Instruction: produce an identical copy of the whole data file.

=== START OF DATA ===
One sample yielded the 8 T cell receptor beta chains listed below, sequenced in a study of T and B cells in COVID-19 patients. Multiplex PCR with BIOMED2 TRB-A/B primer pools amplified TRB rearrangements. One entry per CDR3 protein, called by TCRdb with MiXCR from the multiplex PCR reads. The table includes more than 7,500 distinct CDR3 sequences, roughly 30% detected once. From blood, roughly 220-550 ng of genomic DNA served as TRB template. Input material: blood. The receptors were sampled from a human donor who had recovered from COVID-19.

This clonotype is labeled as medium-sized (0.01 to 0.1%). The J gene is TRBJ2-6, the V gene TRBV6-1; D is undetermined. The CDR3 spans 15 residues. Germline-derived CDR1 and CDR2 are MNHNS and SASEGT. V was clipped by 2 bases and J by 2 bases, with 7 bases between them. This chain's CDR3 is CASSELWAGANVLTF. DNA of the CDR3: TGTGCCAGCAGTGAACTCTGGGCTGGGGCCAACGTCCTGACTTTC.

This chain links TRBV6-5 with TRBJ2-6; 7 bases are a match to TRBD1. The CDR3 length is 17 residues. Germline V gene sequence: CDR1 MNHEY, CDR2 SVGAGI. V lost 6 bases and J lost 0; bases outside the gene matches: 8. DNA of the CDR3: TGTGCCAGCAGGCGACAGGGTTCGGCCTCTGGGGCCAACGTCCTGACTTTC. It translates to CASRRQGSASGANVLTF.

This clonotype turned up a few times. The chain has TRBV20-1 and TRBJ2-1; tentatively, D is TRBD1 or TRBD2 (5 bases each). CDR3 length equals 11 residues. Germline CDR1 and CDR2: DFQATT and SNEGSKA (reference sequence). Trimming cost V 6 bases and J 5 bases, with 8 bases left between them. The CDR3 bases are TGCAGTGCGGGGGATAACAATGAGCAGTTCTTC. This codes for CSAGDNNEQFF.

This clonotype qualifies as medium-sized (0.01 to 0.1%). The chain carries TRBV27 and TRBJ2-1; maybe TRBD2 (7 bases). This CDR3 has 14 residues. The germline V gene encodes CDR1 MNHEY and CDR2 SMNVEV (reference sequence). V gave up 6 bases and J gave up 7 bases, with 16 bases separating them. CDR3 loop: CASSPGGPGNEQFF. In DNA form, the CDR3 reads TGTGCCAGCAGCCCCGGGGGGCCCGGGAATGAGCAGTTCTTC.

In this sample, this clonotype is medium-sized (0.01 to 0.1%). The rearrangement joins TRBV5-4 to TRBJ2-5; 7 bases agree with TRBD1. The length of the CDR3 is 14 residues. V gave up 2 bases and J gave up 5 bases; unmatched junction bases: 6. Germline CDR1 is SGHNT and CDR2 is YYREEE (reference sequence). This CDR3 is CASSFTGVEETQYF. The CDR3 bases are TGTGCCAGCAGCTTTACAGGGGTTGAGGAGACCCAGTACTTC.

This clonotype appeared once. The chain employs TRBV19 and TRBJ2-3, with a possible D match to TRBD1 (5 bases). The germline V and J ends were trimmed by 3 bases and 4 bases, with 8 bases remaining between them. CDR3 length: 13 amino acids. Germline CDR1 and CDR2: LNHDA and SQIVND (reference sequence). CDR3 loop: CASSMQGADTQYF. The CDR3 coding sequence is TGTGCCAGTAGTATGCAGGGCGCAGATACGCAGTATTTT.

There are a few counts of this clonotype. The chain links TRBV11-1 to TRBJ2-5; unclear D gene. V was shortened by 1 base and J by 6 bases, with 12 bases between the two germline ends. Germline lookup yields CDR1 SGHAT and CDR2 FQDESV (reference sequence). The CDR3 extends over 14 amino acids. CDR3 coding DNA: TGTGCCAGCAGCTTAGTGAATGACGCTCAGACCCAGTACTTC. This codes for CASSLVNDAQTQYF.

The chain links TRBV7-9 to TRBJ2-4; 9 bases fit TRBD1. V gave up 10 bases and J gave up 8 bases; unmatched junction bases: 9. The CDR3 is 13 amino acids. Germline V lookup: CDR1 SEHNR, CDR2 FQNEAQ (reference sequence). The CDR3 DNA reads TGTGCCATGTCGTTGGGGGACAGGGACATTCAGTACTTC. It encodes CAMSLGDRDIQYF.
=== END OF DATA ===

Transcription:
One sample yielded the 8 T cell receptor beta chains listed below, sequenced in a study of T and B cells in COVID-19 patients. Multiplex PCR with BIOMED2 TRB-A/B primer pools amplified TRB rearrangements. One entry per CDR3 protein, called by TCRdb with MiXCR from the multiplex PCR reads. The table includes more than 7,500 distinct CDR3 sequences, roughly 30% detected once. From blood, roughly 220-550 ng of genomic DNA served as TRB template. Input material: blood. The receptors were sampled from a human donor who had recovered from COVID-19.

This clonotype is labeled as medium-sized (0.01 to 0.1%). The J gene is TRBJ2-6, the V gene TRBV6-1; D is undetermined. The CDR3 spans 15 residues. Germline-derived CDR1 and CDR2 are MNHNS and SASEGT. V was clipped by 2 bases and J by 2 bases, with 7 bases between them. This chain's CDR3 is CASSELWAGANVLTF. DNA of the CDR3: TGTGCCAGCAGTGAACTCTGGGCTGGGGCCAACGTCCTGACTTTC.

This chain links TRBV6-5 with TRBJ2-6; 7 bases are a match to TRBD1. The CDR3 length is 17 residues. Germline V gene sequence: CDR1 MNHEY, CDR2 SVGAGI. V lost 6 bases and J lost 0; bases outside the gene matches: 8. DNA of the CDR3: TGTGCCAGCAGGCGACAGGGTTCGGCCTCTGGGGCCAACGTCCTGACTTTC. It translates to CASRRQGSASGANVLTF.

This clonotype turned up a few times. The chain has TRBV20-1 and TRBJ2-1; tentatively, D is TRBD1 or TRBD2 (5 bases each). CDR3 length equals 11 residues. Germline CDR1 and CDR2: DFQATT and SNEGSKA (reference sequence). Trimming cost V 6 bases and J 5 bases, with 8 bases left between them. The CDR3 bases are TGCAGTGCGGGGGATAACAATGAGCAGTTCTTC. This codes for CSAGDNNEQFF.

This clonotype qualifies as medium-sized (0.01 to 0.1%). The chain carries TRBV27 and TRBJ2-1; maybe TRBD2 (7 bases). This CDR3 has 14 residues. The germline V gene encodes CDR1 MNHEY and CDR2 SMNVEV (reference sequence). V gave up 6 bases and J gave up 7 bases, with 16 bases separating them. CDR3 loop: CASSPGGPGNEQFF. In DNA form, the CDR3 reads TGTGCCAGCAGCCCCGGGGGGCCCGGGAATGAGCAGTTCTTC.

In this sample, this clonotype is medium-sized (0.01 to 0.1%). The rearrangement joins TRBV5-4 to TRBJ2-5; 7 bases agree with TRBD1. The length of the CDR3 is 14 residues. V gave up 2 bases and J gave up 5 bases; unmatched junction bases: 6. Germline CDR1 is SGHNT and CDR2 is YYREEE (reference sequence). This CDR3 is CASSFTGVEETQYF. The CDR3 bases are TGTGCCAGCAGCTTTACAGGGGTTGAGGAGACCCAGTACTTC.

This clonotype appeared once. The chain employs TRBV19 and TRBJ2-3, with a possible D match to TRBD1 (5 bases). The germline V and J ends were trimmed by 3 bases and 4 bases, with 8 bases remaining between them. CDR3 length: 13 amino acids. Germline CDR1 and CDR2: LNHDA and SQIVND (reference sequence). CDR3 loop: CASSMQGADTQYF. The CDR3 coding sequence is TGTGCCAGTAGTATGCAGGGCGCAGATACGCAGTATTTT.

There are a few counts of this clonotype. The chain links TRBV11-1 to TRBJ2-5; unclear D gene. V was shortened by 1 base and J by 6 bases, with 12 bases between the two germline ends. Germline lookup yields CDR1 SGHAT and CDR2 FQDESV (reference sequence). The CDR3 extends over 14 amino acids. CDR3 coding DNA: TGTGCCAGCAGCTTAGTGAATGACGCTCAGACCCAGTACTTC. This codes for CASSLVNDAQTQYF.

The chain links TRBV7-9 to TRBJ2-4; 9 bases fit TRBD1. V gave up 10 bases and J gave up 8 bases; unmatched junction bases: 9. The CDR3 is 13 amino acids. Germline V lookup: CDR1 SEHNR, CDR2 FQNEAQ (reference sequence). The CDR3 DNA reads TGTGCCATGTCGTTGGGGGACAGGGACATTCAGTACTTC. It encodes CAMSLGDRDIQYF.